The Bookie’s Son by Andrew Goldstein
Release Date: May 2012
Genre: Contemporary Fiction
Rating: 4.5 out of 5
Publisher‘s Summary: The year is 1960 and the place is the Bronx. All twelve-year-old Ricky Davis wants to do is play stickball with his friends and flirt with the building super’s daughter. But when his father crosses gangster Nathan Glucksman and goes into hiding, Ricky has to take over his father’s bookie business and figure out a way to pay back his debt—before the gangsters make good on their threats. Meanwhile, Ricky’s mother, Pearl, a fading beauty of failed dreams, plots to raise the money by embezzling funds from one of her boss’s clients: Elizabeth Taylor. Fast-paced, engrossing and full of heart, The Bookie’s Son paints the picture of a family forced to decide just how much they’re willing to sacrifice for each other—and at what cost.
My Thoughts: The Bookie’s Son has the intimate feel of a memoir. The working-class Bronx neighborhood where the Davis family lives is described in such vivid detail I was as if I’d been there before. The first-person narration by 12-year old Ricky enhances the familiar and personal feel of the story. I sometimes felt as if I was sitting at the Davis’ kitchen table watching and listening as Grandma Rosie relayed stories of her past to Ricky and told him how to live his life. The more Ricky shared about his family and the neighborhood the easier it became to imagine the people and places he talked about. Ricky quickly drew me into his world with his sweet, caring nature, his vivid adolescent fantasies and his struggle to find the courage to save his family. I found myself laughing at some of Ricky’s anecdotes and nearly brought to tears by others, his sincerity breaking my heart. In just a few chapters I was emotionally invested in The Bookie’s Son, hoping for Ricky and Rosie’s sake, especially, that things would work out for the Davis family.
The book covers Ricky’s twelfth summer through Yom Kippur in October. Ricky’s got a lot on his shoulders: pounding, pulsing adolescent hormones; confused thoughts about girls’ bodies; ducking the neighborhood bully; preparing for his Bar Mitzvah and wondering what it means to become a man and how this is going to happen. But most of the time Ricky’s trying to find a way to save his family from the crippling debt his father owes a violent mobster. Ricky, like most 12-year old boys, wants his father, an extremely flawed, mean and inconsiderate man, to respect and love him and he wants to take away his mother’s worries. Ricky figures he’ll accomplish this by being a hero. It’s funny and sad to read as Ricky makes various plans to get the money and discovers, at 12, he doesn’t have the strength or bravery to do so.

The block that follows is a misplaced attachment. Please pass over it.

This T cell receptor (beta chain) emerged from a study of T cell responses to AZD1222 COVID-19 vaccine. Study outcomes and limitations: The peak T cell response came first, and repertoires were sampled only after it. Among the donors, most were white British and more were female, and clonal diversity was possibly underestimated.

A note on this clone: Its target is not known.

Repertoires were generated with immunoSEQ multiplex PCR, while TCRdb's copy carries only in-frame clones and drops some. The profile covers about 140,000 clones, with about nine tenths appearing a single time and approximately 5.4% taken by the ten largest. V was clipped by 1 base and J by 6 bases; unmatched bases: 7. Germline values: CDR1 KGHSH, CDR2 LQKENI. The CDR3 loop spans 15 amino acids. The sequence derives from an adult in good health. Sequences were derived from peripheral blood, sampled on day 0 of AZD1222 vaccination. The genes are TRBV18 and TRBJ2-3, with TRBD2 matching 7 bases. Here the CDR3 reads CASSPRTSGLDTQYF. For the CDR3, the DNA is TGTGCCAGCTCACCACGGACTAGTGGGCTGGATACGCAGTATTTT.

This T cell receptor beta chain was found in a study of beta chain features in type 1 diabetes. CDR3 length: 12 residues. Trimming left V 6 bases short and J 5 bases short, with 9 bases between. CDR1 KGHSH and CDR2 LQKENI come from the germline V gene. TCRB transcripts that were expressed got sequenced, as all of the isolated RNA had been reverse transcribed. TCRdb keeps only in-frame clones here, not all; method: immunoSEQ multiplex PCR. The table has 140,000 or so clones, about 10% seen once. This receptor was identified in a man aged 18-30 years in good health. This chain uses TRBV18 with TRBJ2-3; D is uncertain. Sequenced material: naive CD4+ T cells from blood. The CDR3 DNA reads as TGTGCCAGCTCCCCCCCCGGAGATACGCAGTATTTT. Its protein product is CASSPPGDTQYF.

Pearl, his mother, a narcissistic, quick-tempered, mouthy woman loves Ricky and, sadly, treats him as her best friend. Sometimes this scares him and often it further confuses him. But I think the shining light of the book is Rosie, Ricky’s grandma. Rosie is the quintessential Jewish grandmother. She has a 91-year old boyfriend she‘s called Mr. Fein for 20 years. She cooks constantly, forcing food on anyone who enters the apartment: even mob enforcers. Rosie relishes offering unsolicited Yiddish-laden advice to family and friends. She’s convinced everyone likes her because she’s so smart. She has no qualms letting her son-in-law know what she thinks of him: as a low-life, telling him in a string of unflattering Yiddish insults. She’s more sure of herself than Ricky is, and she believes she can save the family, roping him into helping with her scheme.
Much of the commentary about this book focuses on the comedy. And much of the book is funny. However, make no mistake that in the form of Nathan Glucksman, the family nemesis, a sinister force pervades this story and it is far from sweetness and light. Andrew Goldstein has set out to create an atmosphere not just of a time and place. There is fear, loyalty to family and friends and what it means to be part of a family, since all families are crazy. In the Davis Family, as in most families, there’s the good, the bad and the ugly! I was surprised at the brevity of the book and the uncertainty at the end, otherwise, Goldstein accomplishes the goals of this book with a great deal of success. I highly recommend reading The Bookie's Son!
Andrew Goldstein’s website
Thank you to TLC Book Tours for the opportunity to read and review The Bookie’s Son and to Andrew Goldstein and SixOneSeven publishers for a copy of this book.